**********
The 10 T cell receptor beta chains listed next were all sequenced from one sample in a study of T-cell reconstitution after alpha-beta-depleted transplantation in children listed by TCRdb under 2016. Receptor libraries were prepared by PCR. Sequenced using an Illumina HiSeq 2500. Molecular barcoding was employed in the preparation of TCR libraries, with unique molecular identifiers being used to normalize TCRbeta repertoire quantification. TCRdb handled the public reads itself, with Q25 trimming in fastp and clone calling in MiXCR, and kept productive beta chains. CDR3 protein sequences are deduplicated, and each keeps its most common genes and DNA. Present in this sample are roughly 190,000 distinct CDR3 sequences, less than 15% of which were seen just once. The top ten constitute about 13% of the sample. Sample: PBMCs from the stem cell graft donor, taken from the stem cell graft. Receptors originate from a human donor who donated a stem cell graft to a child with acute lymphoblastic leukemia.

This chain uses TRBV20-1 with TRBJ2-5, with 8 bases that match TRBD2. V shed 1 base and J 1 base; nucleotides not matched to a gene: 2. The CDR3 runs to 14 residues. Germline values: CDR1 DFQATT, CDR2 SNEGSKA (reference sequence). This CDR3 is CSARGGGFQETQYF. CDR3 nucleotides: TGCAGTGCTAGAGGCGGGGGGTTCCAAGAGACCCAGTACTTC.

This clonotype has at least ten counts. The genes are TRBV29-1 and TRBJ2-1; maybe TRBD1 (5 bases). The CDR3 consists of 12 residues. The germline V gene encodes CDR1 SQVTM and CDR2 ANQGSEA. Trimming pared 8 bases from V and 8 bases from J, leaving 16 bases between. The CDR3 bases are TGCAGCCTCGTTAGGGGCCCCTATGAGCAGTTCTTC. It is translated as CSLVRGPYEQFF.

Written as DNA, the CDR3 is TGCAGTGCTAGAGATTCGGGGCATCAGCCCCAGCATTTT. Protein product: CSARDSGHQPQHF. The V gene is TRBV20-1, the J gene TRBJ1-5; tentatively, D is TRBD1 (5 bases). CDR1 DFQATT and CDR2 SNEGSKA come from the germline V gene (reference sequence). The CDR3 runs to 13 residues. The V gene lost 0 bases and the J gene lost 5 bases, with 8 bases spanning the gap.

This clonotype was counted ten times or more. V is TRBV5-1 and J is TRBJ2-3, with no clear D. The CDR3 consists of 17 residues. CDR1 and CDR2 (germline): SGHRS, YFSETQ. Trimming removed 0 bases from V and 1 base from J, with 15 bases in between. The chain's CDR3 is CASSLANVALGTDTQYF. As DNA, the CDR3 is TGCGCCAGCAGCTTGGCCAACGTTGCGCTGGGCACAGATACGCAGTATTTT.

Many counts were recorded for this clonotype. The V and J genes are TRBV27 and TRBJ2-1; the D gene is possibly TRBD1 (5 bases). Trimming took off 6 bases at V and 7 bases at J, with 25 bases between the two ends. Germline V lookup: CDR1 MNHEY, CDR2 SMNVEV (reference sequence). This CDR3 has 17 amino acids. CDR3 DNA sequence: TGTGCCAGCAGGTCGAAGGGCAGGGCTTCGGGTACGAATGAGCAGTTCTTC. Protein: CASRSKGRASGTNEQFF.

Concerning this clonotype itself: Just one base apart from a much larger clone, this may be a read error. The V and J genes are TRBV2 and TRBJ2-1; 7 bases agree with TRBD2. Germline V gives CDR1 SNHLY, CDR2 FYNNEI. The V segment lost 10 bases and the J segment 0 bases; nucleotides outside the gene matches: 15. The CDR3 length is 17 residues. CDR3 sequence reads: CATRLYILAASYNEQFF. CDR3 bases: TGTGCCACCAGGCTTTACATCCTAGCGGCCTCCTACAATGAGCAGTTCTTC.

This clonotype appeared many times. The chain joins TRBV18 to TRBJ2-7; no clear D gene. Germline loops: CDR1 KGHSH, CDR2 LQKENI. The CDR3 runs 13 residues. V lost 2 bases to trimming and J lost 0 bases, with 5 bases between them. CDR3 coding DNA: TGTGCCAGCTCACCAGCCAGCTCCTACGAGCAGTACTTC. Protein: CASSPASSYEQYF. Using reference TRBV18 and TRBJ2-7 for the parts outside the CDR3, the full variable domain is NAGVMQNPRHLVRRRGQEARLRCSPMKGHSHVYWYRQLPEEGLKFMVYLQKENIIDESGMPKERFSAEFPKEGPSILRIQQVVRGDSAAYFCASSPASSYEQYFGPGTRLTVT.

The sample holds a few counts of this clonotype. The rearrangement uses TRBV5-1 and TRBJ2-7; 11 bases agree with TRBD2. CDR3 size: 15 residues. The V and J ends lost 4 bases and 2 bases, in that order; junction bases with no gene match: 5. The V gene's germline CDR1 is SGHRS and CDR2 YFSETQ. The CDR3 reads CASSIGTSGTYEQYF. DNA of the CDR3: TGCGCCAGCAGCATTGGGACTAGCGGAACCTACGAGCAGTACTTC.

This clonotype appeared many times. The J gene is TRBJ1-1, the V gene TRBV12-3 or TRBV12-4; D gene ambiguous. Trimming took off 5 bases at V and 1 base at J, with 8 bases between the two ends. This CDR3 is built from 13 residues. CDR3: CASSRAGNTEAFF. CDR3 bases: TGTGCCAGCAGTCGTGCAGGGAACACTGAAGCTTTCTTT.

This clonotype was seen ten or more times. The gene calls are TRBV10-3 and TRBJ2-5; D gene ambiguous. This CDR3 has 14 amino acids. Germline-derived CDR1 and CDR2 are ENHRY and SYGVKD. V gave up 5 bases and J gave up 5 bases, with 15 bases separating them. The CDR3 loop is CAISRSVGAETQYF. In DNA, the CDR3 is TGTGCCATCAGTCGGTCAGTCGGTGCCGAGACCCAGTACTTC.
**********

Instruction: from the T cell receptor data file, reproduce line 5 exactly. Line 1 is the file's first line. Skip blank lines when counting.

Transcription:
This clonotype was counted ten times or more. V is TRBV5-1 and J is TRBJ2-3, with no clear D. The CDR3 consists of 17 residues. CDR1 and CDR2 (germline): SGHRS, YFSETQ. Trimming removed 0 bases from V and 1 base from J, with 15 bases in between. The chain's CDR3 is CASSLANVALGTDTQYF. As DNA, the CDR3 is TGCGCCAGCAGCTTGGCCAACGTTGCGCTGGGCACAGATACGCAGTATTTT.